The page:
Jul 26, 2008

nurturing our gifted children

I went to a seminar/workshop this afternoon hosted by the Otago Association for the Gifted and Talented, and by the New Zealand Marine Studies Centre, titled Nurturing our Gifted Children.

Was most excellent. In addition to the keynote address by Dr Tracy Riley, there were a choice of 6 seminars, running in 3 time slots (so you could only choose 3), on various topics. I think the main benefits of attending were

1. Good information about how kids are identified as gifted and talented, and that chiefly in NZ that is through personal observation, rather than by 'a test'. Also that the research (which was actually cited and referred to, not just 'anonymous research has shown') shows that parents are more able than teachers to identify gifted and talented children, and that the 'oh, everyone thinks their child is gifted' is a myth. (but teachers with a good awareness of giftedness and how to identify it are great - just not every teacher knows what to look for or even what 'giftedness' is)

2. A sense of 'rightness' about having identified Miss4 as having exceptional abilities.

3. Membership of the Otago Association for Gifted and Talented, which holds bi-monthly meetings with guest speakers and workshops etc, and has a library, with a group subscription to Tall Poppies - the New Zealand Association for Gifted Children magazine.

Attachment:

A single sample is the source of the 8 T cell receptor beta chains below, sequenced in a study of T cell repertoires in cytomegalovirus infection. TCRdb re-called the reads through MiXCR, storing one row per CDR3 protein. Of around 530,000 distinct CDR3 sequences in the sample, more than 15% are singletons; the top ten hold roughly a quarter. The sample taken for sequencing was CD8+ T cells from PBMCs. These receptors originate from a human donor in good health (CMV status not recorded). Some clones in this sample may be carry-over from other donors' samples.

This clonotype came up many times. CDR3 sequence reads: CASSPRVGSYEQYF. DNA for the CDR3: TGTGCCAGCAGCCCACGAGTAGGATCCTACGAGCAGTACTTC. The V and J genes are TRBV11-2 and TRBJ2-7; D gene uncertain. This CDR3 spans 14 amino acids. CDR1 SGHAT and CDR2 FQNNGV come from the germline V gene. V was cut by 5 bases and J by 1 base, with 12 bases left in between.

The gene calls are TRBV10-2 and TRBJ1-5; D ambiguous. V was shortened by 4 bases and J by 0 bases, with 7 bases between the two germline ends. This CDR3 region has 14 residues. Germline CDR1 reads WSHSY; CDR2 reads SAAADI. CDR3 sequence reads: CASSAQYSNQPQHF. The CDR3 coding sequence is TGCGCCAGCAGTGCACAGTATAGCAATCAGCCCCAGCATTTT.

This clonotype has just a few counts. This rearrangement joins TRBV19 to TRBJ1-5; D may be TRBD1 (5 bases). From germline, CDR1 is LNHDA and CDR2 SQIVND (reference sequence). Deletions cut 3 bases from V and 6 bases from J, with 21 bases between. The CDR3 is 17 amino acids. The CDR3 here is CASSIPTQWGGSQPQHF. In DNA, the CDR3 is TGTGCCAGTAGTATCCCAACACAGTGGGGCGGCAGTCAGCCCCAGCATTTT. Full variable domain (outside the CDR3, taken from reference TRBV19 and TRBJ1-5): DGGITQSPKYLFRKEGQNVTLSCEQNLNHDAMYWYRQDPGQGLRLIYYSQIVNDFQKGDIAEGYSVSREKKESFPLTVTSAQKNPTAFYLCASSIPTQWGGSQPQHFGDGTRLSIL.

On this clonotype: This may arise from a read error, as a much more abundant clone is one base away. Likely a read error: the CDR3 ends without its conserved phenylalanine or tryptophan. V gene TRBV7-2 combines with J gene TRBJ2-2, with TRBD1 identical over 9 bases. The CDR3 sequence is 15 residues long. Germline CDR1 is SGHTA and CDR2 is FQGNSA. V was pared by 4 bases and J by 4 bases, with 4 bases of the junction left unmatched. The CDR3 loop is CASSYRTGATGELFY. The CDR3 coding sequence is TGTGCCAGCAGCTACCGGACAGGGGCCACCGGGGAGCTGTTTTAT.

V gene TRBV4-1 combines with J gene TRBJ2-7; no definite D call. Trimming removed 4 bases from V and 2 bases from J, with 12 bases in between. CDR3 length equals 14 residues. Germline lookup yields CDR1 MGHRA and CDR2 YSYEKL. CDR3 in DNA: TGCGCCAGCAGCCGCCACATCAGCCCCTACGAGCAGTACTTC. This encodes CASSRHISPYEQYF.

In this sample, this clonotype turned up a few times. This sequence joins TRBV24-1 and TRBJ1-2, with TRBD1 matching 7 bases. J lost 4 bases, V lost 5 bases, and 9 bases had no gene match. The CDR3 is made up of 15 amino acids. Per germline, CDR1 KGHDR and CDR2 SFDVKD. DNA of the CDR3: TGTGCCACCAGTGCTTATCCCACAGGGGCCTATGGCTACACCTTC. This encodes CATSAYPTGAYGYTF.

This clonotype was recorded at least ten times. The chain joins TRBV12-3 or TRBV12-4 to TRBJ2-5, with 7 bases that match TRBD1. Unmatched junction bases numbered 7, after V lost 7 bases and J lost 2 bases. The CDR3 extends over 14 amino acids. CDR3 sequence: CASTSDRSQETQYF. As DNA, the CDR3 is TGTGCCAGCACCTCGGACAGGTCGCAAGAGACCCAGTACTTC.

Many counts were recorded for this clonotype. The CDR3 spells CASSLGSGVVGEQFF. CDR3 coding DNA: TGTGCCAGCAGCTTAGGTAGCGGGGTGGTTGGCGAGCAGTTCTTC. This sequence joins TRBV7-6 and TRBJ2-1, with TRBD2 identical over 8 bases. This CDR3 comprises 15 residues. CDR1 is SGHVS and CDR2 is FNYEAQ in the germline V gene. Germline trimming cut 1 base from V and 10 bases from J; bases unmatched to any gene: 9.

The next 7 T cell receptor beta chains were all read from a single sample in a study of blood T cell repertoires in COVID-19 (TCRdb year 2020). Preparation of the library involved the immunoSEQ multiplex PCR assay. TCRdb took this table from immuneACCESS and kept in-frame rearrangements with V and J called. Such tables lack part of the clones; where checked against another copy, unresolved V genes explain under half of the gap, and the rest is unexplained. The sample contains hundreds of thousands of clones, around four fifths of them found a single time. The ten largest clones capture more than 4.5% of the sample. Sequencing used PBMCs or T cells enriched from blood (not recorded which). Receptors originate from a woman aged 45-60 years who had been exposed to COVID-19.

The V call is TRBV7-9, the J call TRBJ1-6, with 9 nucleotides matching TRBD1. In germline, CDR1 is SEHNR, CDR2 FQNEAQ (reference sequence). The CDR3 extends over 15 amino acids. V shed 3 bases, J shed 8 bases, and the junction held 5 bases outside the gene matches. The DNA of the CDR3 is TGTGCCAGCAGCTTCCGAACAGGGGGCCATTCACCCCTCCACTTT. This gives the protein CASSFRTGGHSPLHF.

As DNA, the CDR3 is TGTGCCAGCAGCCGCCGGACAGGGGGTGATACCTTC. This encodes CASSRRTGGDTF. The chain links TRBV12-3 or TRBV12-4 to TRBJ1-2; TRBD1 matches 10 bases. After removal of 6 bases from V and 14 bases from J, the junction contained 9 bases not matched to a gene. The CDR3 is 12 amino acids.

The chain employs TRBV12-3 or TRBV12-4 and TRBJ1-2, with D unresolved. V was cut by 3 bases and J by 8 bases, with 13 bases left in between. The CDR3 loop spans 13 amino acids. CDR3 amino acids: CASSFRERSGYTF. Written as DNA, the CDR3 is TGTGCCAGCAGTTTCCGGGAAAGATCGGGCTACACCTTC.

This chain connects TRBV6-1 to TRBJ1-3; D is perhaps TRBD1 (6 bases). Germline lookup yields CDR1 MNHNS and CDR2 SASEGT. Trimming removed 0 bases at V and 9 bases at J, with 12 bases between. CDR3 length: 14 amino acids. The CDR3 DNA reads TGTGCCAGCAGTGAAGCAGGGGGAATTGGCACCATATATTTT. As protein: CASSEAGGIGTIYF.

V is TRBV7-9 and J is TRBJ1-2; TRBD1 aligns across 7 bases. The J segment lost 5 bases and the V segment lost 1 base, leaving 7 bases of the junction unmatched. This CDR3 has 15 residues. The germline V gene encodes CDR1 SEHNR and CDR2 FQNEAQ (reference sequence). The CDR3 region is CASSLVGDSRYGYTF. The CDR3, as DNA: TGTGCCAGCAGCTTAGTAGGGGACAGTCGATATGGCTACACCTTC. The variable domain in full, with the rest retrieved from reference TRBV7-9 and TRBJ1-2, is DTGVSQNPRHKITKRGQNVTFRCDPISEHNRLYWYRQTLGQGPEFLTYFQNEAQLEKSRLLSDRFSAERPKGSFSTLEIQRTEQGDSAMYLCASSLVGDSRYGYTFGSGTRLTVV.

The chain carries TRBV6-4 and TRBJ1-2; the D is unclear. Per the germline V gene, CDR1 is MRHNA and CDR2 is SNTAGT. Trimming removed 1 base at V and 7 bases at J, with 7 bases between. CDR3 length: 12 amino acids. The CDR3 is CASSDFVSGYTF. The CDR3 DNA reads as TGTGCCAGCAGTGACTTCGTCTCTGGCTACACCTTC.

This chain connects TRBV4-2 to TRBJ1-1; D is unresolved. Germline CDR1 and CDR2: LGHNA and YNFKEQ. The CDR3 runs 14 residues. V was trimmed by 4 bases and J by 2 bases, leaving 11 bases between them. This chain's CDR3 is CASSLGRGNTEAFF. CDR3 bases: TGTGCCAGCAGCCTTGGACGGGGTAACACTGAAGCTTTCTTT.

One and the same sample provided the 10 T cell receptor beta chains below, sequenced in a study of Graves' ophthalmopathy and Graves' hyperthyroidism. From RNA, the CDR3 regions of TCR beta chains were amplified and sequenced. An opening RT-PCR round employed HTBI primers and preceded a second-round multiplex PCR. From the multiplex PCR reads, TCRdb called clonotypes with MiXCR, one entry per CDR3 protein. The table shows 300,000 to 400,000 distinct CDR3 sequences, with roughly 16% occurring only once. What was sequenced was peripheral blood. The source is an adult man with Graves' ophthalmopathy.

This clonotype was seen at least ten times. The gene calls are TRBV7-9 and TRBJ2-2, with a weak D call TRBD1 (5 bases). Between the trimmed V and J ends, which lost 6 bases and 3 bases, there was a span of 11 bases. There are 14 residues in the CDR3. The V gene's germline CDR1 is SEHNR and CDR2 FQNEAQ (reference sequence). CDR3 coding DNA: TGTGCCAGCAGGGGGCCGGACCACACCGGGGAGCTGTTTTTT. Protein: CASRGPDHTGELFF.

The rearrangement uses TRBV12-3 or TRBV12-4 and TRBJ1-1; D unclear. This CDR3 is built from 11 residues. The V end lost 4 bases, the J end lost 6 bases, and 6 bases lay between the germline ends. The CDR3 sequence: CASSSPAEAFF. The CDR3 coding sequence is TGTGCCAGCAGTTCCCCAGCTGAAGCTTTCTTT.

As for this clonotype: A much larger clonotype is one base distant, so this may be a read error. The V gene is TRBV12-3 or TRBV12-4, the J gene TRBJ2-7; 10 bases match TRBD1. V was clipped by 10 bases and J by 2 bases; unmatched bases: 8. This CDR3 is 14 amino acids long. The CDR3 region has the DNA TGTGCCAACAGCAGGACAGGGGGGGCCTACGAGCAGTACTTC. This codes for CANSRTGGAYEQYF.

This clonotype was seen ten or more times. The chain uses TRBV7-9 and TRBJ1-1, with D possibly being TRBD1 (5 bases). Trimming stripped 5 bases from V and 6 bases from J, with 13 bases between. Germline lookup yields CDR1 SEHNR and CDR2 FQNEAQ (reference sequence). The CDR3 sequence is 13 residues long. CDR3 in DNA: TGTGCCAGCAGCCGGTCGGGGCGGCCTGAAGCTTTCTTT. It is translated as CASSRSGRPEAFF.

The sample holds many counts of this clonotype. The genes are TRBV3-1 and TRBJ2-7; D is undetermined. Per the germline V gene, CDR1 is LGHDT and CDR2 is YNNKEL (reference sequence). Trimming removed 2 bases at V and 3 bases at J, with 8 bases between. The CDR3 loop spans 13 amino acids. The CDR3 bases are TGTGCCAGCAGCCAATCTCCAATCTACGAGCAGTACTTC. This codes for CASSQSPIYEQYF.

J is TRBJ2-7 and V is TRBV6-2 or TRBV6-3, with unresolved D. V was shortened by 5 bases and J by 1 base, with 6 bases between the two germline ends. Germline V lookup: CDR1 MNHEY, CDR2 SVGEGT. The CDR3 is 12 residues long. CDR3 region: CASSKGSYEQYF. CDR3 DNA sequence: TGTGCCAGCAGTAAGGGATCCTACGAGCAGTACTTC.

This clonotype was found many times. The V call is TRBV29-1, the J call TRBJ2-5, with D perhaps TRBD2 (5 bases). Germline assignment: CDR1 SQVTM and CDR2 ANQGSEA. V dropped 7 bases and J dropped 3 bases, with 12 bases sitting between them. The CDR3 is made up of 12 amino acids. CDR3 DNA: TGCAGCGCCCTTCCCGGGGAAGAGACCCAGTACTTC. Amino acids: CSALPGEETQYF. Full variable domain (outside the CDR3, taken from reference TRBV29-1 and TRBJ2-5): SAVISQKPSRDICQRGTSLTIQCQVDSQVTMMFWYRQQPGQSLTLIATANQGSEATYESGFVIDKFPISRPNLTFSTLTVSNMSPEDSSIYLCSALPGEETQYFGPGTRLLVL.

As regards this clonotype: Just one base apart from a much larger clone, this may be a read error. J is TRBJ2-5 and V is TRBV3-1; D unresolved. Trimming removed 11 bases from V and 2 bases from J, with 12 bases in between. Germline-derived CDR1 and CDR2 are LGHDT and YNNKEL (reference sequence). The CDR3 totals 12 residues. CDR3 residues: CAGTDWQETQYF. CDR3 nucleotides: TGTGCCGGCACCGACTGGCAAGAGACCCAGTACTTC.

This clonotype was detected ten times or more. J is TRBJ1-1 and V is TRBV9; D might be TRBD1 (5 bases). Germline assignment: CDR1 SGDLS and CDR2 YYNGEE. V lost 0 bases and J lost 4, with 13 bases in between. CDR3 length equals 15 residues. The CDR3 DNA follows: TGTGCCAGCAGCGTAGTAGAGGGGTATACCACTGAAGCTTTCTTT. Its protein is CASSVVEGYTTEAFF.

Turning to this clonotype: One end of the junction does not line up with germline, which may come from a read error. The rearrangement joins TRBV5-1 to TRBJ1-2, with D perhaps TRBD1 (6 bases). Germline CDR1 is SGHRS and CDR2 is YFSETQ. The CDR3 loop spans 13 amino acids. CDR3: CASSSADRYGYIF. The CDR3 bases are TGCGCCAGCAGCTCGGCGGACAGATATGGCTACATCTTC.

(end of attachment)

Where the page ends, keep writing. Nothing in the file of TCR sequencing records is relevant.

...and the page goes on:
4. A further sense of 'rightness' about deciding to home educate.
One of the speakers - Steve Cutler from the Marine Studies Centre - had just returned from a conference in Singapore on GT education, and was emphasising how important it was for these kids to be exposed to a variety of information in a variety of ways. Their brain function is physically different to 'average', with a greater connectivity between hemispheres, higher 'analogizing' abilities (make creative analogies, draw unusual conclusions), they are faster, and often more intuitive in their thinking than average etc etc. So to maximize their talents (and keep them interested) the educator needs to present 'inter and intra-curricular cross-overs', allow extended time on subjects so the students can explore in depth if they want to, allow the students to set their own problems and research their own ideas, provide access to 'experts' who can actually answer their questions (and also may share their enthusiasm), encourage 'out of the box' answers etc etc etc. All of which is actually easier to do in a home education environment.

One of the key things that parents are seeking for their kids is acknowledgement from the school of their child's unique abilities, and ideally, a personally tailored program to nurture those abilities while supporting the child as a whole person.

I think we can manage that :)

One area that I will need to stretch myself on is that 'access to experts' thing. Being an introvert has its pitfalls, and this is one of them! However, having identified it as a weakness, I can consciously address it. Whatever the kids show an interest in, I will try to ask myself if there's any sort of 'expert' that we can invite for dinner or go to see, or keep my eye out for extension programs the kids can trot along to if they would like to go.

In all, a thought-provoking and stimulating afternoon.

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